62 years after segregation was ruled unconstitutional, Mississippi school district is ordered to comply

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Two students studying on wall, low section

(CNN) — Living on the “other side of the tracks” isn’t just a cheap idiom in Cleveland, Mississippi.

Court documents show that 62 years after the U.S. Supreme Court ruled school segregation unconstitutional, the schools in this west Mississippi town of 12,000 are still divided, black and white — and the abandoned Illinois Central Railroad tracks that run through town serve as the line of demarcation.

“Half of Cleveland’s schools — the schools on the east side of the railroad tracks — are all black or virtually all black. The majority of the schools on the west side of the railroad tracks, including Cleveland High School, Margaret Green Junior High School, and Parks Elementary School, enroll a student body that is at least 20% more white than the student population,” read a Friday federal court opinion ordering the integration of the district’s schools.

The case, which has been navigating the judicial system for more than 50 years, began when 131 minor children of Bolivar County, through their parents and guardians, filed an action claiming that what is now the Cleveland School District maintained a policy of operating schools “on a racially segregated basis.”

“The delay in desegregation has deprived generations of students of the constitutionally-guaranteed right of an integrated education,” U.S. District Judge Debra M. Brown wrote in her decision.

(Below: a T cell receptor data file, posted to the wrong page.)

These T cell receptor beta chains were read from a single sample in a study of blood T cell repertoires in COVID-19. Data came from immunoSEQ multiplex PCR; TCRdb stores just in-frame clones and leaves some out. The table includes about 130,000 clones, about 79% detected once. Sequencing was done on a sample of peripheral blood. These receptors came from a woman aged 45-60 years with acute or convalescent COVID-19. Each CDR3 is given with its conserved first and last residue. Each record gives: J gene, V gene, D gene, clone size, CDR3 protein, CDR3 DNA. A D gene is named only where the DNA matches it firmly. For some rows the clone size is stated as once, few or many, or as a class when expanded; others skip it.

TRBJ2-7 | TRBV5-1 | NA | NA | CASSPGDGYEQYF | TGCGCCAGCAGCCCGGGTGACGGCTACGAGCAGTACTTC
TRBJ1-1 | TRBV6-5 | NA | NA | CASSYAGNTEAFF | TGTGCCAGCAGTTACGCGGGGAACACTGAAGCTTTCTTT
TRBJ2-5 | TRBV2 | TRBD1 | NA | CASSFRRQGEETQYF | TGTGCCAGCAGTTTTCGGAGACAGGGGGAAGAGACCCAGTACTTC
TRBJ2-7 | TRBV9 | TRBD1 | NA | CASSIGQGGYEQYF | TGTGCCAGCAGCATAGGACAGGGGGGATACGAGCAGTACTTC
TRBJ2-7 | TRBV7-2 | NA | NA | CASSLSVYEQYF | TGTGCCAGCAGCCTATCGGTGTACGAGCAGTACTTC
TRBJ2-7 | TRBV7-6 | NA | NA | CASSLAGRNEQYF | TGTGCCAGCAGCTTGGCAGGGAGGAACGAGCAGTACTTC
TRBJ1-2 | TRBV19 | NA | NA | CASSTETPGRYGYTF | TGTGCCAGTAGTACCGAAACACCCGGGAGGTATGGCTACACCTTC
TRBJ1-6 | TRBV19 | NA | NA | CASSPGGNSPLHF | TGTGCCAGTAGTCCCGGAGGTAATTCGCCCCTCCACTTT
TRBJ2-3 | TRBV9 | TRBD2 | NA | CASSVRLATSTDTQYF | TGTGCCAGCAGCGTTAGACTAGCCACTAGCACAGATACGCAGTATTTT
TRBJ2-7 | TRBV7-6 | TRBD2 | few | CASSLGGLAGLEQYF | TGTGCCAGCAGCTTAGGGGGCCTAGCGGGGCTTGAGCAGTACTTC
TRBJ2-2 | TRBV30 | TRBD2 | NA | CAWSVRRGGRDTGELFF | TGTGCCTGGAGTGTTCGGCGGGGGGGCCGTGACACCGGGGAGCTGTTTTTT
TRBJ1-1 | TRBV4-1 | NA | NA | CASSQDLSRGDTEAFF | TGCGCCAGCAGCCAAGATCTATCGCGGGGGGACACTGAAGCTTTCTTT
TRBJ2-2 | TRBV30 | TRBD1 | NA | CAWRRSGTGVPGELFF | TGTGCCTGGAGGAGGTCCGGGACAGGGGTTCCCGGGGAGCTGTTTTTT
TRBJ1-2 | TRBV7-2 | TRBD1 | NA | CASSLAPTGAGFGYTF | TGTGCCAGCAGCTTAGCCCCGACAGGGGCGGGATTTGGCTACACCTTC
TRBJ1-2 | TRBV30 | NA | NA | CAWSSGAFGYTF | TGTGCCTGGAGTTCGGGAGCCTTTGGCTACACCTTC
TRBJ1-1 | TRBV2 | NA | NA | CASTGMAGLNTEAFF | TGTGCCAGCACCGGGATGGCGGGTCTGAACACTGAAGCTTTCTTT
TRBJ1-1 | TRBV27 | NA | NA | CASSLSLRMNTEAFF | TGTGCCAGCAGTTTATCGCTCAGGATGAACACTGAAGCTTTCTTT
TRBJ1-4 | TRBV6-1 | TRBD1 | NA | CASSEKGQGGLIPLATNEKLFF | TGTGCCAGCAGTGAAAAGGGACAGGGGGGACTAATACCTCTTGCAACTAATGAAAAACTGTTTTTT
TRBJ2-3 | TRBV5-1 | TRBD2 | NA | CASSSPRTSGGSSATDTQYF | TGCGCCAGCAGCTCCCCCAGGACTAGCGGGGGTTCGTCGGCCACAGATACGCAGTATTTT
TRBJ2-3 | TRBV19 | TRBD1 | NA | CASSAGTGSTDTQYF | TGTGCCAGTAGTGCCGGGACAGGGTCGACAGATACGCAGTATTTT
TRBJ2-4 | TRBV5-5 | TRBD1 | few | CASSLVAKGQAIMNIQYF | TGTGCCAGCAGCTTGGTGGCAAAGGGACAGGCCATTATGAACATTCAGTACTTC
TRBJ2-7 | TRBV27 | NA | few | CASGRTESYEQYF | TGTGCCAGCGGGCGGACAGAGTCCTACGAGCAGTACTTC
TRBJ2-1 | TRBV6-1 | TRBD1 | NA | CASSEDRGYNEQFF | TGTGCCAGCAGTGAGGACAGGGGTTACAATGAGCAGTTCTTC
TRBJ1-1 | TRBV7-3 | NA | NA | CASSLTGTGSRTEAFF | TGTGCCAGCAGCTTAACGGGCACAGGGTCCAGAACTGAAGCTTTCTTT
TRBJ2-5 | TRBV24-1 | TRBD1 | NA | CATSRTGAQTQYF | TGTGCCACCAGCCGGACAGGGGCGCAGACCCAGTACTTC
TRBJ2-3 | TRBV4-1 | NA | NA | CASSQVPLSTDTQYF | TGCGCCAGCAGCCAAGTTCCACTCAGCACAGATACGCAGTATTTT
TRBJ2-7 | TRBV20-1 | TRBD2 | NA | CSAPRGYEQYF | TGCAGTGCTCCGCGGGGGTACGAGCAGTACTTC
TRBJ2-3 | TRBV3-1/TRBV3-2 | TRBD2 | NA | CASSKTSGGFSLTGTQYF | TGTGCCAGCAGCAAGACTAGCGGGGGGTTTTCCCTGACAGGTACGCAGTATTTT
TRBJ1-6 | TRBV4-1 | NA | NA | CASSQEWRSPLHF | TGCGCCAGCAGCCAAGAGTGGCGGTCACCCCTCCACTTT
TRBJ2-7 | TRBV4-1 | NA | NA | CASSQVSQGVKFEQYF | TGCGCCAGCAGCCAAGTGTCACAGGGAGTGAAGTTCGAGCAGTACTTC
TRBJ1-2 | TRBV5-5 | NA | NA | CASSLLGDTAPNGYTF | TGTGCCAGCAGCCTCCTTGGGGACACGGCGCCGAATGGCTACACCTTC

“This failure, whether born of good faith, bad faith, or some combination of the two, has placed Cleveland in the unenviable position of operating under a desegregation order long after schools in bastions of segregation like Boston, Jackson, and Mobile have been declared unitary.”

Going forward

Brown’s decision involved competing plans to desegregate the schools, two put forward by the school district and another by the federal government.

The federally proposed plan, which calls for consolidating the district’s high schools and middle schools at the beginning of the 2016-2017 academic year, was chosen.

Both parties were directed to give the court a proposed timeline to implement the federal plan within 21 days of the order.

“Six decades after the Supreme Court in Brown v. Board of Education declared that ‘separate but equal has no place’ in public schools, this decision serves as a reminder to districts that delaying desegregation obligations is both unacceptable and unconstitutional,” said Vanita Gupta, the head of the Justice Department’s civil rights division.

“This victory creates new opportunities for the children of Cleveland to learn, play and thrive together. The court’s ruling will result in the immediate and effective desegregation of the district’s middle school and high school program for the first time in the district’s more than century-long history.”

Holmes Adams, an attorney for the Bolivar County Board of Education, told The Clarion-Ledger in Jackson the state capital, that the board is still reviewing the opinion and will decide whether to appeal after “fully digesting” the opinion.